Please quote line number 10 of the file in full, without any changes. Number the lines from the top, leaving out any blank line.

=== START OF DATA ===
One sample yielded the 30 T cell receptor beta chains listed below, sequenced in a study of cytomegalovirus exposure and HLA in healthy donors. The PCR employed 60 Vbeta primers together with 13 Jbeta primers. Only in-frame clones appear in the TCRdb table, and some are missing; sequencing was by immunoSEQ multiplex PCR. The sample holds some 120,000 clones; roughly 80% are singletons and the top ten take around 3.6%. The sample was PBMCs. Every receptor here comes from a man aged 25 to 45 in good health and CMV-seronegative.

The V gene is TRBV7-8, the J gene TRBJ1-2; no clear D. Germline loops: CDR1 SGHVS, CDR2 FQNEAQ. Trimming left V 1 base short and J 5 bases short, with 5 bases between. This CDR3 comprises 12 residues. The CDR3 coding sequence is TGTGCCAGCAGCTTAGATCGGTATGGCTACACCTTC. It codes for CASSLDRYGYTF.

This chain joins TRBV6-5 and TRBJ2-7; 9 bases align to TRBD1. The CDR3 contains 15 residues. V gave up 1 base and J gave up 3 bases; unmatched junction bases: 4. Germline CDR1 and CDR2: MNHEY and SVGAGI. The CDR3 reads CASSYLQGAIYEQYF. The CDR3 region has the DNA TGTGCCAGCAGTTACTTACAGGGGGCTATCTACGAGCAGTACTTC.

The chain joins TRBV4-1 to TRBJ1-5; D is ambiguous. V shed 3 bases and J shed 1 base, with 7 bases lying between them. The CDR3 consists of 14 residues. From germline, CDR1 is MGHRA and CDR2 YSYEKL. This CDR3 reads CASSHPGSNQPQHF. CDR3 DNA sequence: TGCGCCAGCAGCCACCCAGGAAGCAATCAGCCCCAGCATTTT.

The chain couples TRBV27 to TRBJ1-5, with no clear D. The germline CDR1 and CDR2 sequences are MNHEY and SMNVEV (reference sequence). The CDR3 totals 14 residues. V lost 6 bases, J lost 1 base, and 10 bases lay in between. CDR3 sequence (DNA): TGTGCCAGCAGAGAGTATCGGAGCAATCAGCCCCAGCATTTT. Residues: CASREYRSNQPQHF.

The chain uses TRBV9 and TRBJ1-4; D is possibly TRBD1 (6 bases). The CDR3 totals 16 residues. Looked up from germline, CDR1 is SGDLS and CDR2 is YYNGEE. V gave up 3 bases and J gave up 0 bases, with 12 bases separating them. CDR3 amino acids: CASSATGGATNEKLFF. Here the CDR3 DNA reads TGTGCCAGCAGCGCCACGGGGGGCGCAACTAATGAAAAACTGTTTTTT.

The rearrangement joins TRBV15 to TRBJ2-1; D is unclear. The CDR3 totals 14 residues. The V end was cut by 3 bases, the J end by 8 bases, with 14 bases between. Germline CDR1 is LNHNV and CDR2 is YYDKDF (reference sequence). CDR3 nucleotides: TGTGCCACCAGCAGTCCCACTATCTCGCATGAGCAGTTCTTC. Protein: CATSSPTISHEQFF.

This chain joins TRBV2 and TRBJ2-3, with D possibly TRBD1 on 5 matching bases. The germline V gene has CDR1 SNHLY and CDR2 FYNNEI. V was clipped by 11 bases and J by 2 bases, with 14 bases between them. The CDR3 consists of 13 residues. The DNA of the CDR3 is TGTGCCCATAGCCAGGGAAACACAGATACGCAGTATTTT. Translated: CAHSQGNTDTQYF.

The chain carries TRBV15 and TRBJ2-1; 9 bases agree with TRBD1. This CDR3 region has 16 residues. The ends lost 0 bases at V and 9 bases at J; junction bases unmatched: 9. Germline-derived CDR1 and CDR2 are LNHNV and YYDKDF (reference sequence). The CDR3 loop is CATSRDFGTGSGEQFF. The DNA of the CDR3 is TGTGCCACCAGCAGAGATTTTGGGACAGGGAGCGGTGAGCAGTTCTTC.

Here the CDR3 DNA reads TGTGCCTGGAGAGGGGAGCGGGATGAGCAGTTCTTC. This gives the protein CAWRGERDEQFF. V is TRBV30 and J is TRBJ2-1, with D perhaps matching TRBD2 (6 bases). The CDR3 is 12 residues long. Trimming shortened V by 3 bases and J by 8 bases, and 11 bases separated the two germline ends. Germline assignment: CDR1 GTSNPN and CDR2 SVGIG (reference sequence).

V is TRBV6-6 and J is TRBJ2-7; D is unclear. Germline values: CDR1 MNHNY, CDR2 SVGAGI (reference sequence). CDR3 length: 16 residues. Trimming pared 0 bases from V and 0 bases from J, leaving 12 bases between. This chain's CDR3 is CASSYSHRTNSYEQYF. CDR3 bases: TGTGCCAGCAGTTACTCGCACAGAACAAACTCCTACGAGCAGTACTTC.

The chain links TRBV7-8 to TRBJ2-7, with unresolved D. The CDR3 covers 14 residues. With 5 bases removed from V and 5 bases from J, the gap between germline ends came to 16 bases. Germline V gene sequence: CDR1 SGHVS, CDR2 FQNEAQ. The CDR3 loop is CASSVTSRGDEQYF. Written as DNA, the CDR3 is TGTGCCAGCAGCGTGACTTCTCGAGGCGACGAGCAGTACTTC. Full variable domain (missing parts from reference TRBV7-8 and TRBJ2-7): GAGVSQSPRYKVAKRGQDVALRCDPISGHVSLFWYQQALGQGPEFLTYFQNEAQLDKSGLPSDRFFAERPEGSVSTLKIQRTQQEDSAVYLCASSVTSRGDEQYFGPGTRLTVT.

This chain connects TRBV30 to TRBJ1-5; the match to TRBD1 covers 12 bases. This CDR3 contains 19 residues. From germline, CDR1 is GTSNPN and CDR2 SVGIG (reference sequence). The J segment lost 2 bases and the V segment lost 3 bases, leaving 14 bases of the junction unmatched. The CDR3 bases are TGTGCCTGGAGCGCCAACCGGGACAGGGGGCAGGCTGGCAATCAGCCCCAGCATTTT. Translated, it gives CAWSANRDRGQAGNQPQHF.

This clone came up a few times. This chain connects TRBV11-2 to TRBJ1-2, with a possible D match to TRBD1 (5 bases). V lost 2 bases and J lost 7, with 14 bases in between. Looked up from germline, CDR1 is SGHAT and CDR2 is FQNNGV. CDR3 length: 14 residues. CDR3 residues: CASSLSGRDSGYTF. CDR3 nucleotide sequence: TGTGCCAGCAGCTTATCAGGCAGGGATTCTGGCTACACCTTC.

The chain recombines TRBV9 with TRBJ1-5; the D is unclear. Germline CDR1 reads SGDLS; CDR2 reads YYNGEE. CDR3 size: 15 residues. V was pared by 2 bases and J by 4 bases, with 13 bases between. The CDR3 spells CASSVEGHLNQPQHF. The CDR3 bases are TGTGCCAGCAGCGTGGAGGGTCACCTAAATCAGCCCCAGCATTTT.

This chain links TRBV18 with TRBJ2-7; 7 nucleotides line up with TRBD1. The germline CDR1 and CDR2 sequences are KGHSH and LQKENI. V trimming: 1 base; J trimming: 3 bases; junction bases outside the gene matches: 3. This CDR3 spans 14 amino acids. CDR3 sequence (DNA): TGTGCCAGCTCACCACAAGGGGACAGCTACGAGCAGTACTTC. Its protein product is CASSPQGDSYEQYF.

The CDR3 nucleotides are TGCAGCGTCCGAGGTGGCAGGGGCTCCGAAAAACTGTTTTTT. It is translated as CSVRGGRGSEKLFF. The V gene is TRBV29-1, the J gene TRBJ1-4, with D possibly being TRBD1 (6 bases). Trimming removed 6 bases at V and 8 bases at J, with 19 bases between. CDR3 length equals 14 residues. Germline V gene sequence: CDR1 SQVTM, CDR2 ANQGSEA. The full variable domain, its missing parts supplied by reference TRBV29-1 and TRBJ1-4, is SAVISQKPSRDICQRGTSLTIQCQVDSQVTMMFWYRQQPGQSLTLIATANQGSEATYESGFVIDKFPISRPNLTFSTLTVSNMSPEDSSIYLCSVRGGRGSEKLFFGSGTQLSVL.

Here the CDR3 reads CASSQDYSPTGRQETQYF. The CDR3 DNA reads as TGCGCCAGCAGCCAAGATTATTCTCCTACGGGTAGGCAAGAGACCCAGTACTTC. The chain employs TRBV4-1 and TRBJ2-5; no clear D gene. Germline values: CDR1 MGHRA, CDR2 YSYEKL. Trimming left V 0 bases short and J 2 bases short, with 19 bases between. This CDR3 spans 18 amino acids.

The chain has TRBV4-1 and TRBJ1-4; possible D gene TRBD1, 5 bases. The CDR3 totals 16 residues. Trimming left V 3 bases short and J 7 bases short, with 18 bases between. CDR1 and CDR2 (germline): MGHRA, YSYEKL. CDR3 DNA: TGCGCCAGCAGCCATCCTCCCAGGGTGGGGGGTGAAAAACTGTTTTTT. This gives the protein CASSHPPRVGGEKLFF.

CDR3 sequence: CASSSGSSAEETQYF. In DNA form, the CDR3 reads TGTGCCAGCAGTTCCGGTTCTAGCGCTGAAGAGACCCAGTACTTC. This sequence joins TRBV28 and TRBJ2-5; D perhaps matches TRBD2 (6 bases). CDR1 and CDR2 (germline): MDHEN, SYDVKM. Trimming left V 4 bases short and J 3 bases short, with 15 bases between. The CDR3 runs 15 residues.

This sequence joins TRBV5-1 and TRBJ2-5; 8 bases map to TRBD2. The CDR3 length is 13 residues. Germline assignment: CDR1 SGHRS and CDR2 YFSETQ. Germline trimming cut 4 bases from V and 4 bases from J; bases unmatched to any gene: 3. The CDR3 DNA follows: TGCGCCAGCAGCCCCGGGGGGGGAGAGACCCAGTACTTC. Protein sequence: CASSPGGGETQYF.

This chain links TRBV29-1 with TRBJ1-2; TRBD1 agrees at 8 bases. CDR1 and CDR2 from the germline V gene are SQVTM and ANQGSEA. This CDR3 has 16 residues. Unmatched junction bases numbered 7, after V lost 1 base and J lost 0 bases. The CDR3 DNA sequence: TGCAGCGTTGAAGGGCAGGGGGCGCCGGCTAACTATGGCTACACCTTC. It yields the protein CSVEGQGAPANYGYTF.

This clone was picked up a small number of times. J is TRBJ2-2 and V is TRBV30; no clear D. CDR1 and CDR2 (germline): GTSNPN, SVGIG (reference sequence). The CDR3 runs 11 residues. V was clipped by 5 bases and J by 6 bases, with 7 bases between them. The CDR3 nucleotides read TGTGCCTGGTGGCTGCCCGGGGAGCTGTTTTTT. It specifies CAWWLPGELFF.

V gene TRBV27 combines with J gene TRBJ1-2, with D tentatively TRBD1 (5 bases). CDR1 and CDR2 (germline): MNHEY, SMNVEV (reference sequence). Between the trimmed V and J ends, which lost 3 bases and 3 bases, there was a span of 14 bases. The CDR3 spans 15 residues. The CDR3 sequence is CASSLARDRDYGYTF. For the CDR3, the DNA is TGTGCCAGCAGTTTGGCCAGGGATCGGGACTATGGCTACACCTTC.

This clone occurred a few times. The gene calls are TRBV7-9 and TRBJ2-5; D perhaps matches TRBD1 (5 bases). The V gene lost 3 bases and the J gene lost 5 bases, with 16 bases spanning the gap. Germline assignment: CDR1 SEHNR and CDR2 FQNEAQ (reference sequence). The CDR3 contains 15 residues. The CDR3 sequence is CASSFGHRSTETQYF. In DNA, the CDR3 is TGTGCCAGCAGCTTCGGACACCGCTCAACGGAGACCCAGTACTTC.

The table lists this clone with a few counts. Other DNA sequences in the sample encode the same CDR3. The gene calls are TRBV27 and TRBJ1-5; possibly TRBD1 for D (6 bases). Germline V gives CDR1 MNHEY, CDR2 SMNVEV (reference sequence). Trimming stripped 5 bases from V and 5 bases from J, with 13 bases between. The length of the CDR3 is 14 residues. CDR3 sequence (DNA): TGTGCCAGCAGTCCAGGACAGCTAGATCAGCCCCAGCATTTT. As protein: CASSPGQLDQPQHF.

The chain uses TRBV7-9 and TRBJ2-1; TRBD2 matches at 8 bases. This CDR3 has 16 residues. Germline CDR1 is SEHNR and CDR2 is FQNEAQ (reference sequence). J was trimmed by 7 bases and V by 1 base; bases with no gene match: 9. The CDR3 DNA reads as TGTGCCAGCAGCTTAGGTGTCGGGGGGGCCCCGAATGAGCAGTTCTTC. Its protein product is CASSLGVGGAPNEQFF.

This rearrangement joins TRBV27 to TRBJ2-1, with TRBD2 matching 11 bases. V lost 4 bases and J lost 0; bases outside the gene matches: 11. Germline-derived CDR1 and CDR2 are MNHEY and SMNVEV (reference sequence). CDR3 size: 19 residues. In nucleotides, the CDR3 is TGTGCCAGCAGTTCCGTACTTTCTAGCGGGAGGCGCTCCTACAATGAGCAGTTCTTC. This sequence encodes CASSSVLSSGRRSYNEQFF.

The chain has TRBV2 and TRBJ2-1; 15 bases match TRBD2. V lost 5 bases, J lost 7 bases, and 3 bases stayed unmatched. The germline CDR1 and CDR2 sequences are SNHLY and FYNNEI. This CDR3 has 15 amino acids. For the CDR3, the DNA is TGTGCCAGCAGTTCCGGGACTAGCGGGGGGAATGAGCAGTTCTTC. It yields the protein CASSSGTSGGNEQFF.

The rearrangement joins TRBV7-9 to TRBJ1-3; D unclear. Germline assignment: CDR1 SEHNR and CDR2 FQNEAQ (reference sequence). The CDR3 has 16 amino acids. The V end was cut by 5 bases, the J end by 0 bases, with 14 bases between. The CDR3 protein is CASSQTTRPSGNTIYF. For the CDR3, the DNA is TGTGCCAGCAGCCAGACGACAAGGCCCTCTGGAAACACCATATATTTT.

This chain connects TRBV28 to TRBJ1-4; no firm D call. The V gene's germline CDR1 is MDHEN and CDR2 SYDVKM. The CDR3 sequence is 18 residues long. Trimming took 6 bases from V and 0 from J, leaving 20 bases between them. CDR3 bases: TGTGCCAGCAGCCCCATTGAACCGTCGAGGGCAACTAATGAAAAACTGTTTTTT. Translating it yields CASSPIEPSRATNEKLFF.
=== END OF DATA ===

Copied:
Here the CDR3 DNA reads TGTGCCTGGAGAGGGGAGCGGGATGAGCAGTTCTTC. This gives the protein CAWRGERDEQFF. V is TRBV30 and J is TRBJ2-1, with D perhaps matching TRBD2 (6 bases). The CDR3 is 12 residues long. Trimming shortened V by 3 bases and J by 8 bases, and 11 bases separated the two germline ends. Germline assignment: CDR1 GTSNPN and CDR2 SVGIG (reference sequence).